In some cases, DSC testing as provided by the ASTM Standard F2004-05 may be insufficient to fully characterize the phase transformations of shape memory alloys exhibiting an R-phase transformation. For some shape memory alloys, two distinct exothermic peaks are obtained in the data during cooling (the first corresponding to the austenite to R-phase transformation and the second corresponding to the R-phase to martensite transformation), but only a single endothermic valley is obtained during heating. This valley is generally believed to be formed by two overlapping sub-valleys (the first corresponding to the martensite to R-phase transformation and the second corresponding to the R-phase to austenite transformation). However, using the standard DSC test method, it is not possible to isolate and define these overlapped sub-valleys. Accordingly, phase transformation temperatures, in particular R′f and As, can only be estimated.

An improved method of characterizing phase transformations in shape memory alloys comprising an R-phase transformation is described in a related patent document, U.S. patent application serial number 60/______ entitled “Method of Characterizing Phase Transformations in Shape Memory Materials,” which was filed on Dec. 4, 2007, and is hereby incorporated by reference in its entirety. The improved method allows overlapping inflections (e.g., valleys) in DSC or other data to be deconvoluted into sub-inflections (e.g., sub-valleys) that represent distinct phase transformations. Accordingly, the method may allow phase transformation temperatures, such as As and R′f, to be unambiguously determined for shape memory alloys having an R-phase transformation.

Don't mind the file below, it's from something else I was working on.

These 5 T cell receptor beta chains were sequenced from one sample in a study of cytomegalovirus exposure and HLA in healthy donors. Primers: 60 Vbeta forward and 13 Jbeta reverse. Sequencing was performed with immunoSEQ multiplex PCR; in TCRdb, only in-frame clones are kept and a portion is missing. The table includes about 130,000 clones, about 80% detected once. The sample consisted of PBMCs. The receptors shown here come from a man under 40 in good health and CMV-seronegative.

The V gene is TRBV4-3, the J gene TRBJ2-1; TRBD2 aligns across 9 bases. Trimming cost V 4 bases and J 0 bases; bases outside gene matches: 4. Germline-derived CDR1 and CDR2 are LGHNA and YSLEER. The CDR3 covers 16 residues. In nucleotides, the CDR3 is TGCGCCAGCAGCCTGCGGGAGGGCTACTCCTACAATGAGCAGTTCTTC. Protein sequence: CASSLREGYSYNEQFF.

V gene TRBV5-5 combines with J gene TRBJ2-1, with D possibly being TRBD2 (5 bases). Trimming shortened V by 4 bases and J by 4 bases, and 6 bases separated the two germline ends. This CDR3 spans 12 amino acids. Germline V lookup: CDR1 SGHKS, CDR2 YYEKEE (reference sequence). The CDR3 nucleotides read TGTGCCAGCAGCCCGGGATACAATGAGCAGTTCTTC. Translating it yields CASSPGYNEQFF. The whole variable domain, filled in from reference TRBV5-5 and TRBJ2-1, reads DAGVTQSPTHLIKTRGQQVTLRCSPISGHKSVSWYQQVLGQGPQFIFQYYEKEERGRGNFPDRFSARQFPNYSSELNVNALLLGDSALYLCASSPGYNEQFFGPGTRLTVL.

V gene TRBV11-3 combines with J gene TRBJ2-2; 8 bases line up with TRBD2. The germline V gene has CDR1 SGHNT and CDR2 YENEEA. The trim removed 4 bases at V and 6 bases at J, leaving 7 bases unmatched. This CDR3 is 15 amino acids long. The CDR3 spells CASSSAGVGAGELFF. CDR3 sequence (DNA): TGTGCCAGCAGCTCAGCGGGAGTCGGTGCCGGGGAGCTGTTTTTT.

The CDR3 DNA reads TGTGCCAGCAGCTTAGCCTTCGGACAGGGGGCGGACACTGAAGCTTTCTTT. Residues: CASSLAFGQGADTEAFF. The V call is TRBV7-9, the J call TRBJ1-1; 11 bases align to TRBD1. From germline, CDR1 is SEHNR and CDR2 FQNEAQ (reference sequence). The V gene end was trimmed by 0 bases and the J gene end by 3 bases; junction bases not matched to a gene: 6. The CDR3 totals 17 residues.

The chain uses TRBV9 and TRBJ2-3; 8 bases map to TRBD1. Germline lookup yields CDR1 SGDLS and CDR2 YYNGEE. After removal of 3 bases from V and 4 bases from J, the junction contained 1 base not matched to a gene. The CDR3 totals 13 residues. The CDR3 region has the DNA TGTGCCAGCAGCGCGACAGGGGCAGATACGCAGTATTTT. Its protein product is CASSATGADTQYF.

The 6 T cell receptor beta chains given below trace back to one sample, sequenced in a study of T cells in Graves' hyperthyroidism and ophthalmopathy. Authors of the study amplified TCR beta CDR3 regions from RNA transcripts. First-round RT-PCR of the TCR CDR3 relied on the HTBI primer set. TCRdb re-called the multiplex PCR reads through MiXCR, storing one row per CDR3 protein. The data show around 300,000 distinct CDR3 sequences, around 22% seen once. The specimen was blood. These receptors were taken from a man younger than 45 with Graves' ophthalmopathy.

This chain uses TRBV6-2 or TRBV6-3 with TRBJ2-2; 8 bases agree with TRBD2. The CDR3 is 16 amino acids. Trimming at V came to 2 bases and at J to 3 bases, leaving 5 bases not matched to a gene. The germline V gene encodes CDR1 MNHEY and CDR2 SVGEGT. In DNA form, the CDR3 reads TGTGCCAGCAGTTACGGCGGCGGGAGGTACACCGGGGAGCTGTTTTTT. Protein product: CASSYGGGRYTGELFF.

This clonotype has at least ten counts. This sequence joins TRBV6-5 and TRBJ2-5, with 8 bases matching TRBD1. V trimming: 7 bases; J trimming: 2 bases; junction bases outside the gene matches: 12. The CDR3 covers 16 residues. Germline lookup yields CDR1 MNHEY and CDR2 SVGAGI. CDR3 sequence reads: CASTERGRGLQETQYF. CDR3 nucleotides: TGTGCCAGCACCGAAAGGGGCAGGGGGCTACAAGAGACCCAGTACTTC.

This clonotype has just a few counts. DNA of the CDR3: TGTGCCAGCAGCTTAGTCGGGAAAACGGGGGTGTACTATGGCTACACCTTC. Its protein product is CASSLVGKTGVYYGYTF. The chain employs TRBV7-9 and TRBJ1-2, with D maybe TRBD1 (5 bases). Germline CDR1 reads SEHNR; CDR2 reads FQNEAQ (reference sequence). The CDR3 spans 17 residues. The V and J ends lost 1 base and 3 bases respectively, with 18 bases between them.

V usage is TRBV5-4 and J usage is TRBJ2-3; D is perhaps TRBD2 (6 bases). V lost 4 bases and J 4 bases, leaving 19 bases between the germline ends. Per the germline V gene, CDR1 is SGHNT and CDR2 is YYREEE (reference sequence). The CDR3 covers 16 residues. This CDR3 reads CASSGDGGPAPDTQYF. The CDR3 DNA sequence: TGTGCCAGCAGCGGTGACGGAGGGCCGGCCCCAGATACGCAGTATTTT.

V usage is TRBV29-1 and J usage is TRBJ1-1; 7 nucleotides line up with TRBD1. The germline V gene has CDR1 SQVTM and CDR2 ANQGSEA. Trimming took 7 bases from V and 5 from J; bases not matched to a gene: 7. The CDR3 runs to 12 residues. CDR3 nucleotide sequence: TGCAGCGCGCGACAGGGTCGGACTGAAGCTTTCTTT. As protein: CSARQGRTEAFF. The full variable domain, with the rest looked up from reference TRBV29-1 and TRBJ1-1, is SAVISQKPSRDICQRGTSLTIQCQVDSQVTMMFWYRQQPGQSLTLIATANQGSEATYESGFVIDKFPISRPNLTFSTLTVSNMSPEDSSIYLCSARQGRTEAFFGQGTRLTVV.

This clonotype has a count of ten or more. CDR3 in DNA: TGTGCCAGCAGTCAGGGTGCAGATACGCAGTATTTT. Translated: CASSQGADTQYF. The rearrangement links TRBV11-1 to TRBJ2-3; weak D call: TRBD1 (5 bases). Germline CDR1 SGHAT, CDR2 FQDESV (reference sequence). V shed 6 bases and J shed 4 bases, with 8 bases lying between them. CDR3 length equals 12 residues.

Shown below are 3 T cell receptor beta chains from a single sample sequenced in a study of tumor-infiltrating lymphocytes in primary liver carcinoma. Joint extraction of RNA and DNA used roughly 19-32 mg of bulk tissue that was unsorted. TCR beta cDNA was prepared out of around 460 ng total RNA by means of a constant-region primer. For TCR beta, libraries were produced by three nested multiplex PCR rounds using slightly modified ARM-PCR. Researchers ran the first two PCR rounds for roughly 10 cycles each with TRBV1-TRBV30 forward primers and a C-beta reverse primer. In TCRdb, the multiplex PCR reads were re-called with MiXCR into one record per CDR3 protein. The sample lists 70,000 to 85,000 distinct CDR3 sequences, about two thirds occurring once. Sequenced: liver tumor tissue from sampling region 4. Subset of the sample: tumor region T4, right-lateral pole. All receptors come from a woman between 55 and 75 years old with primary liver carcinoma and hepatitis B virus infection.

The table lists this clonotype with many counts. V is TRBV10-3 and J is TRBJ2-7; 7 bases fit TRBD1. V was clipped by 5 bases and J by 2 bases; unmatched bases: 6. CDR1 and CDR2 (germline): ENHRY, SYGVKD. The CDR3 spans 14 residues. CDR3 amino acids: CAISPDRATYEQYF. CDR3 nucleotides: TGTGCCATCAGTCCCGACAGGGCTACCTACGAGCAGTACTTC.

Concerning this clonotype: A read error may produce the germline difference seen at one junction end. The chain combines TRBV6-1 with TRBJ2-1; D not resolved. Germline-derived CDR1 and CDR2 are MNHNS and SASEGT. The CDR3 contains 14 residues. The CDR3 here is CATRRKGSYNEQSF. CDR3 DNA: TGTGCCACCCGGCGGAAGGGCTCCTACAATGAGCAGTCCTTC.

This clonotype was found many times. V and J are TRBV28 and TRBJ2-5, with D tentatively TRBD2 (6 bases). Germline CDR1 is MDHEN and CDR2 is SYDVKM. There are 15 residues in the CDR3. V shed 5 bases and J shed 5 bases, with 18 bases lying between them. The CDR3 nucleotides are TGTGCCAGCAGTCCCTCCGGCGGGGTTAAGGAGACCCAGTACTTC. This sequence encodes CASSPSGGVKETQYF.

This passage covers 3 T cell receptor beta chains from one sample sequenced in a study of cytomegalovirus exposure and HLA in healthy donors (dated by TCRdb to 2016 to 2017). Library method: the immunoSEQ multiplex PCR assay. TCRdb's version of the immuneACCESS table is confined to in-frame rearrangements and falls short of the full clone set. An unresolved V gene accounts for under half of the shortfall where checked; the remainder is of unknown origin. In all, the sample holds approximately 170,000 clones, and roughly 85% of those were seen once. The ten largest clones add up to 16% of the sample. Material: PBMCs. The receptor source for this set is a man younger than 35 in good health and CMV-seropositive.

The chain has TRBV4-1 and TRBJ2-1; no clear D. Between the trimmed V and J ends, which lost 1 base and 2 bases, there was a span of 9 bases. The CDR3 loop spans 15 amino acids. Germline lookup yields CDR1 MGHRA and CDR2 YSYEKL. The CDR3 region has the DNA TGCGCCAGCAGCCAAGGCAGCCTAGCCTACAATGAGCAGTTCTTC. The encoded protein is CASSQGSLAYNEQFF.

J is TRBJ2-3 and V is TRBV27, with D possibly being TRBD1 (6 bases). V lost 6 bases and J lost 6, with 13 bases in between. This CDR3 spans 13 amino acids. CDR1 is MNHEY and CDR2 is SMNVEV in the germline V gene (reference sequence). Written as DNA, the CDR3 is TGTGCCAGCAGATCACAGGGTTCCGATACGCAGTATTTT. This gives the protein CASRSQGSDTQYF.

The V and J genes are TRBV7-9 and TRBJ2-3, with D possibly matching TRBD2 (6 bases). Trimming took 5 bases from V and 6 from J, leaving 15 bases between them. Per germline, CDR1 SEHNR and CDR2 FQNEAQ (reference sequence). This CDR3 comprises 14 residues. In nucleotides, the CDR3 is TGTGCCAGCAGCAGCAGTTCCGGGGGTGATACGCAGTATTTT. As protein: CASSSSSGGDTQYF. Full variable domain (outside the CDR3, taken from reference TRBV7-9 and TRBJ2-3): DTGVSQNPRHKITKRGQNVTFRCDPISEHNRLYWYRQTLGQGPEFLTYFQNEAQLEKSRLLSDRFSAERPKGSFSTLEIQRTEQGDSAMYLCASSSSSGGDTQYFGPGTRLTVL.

According to one embodiment of the improved method, a shape memory alloy specimen having an R-phase transformation is placed in a device configured to record data during heating and cooling. Preferably, the device is a differential scanning calorimeter and the data recorded are heat flow as a function of temperature. The specimen is cooled to a first temperature sufficient to define a first inflection and a second inflection in the data. The first inflection occurs over a first temperature interval and corresponds to a phase transformation from austenite to R-phase, and the second inflection occurs over a second temperature interval and corresponds to a phase transformation from R-phase to martensite. The specimen is then heated to a second temperature sufficient to define a third inflection in the data. Preferably, the specimen is substantially fully austenitic at the second temperature. The third inflection occurs over a third temperature interval and is formed by overlapping first and second sub-inflections corresponding, respectively, to phase transformations from martensite to R-phase and from R-phase to austenite. Cooling to the first temperature and heating to the second temperature constitute the first loop of the DSC experiment. The specimen is then cooled to a third temperature between the first inflection and the second inflection, whereby the shape memory alloy has a substantially fully R-phase structure, and the specimen is heated to a fourth temperature sufficient to define the second sub-inflection in the data corresponding to the phase transformation from R-phase to austenite. Cooling to the third temperature and heating to the fourth temperature constitute the second loop of the DSC experiment. Data are recorded throughout the test. This improved testing method may be referred to as a “double-loop” experiment.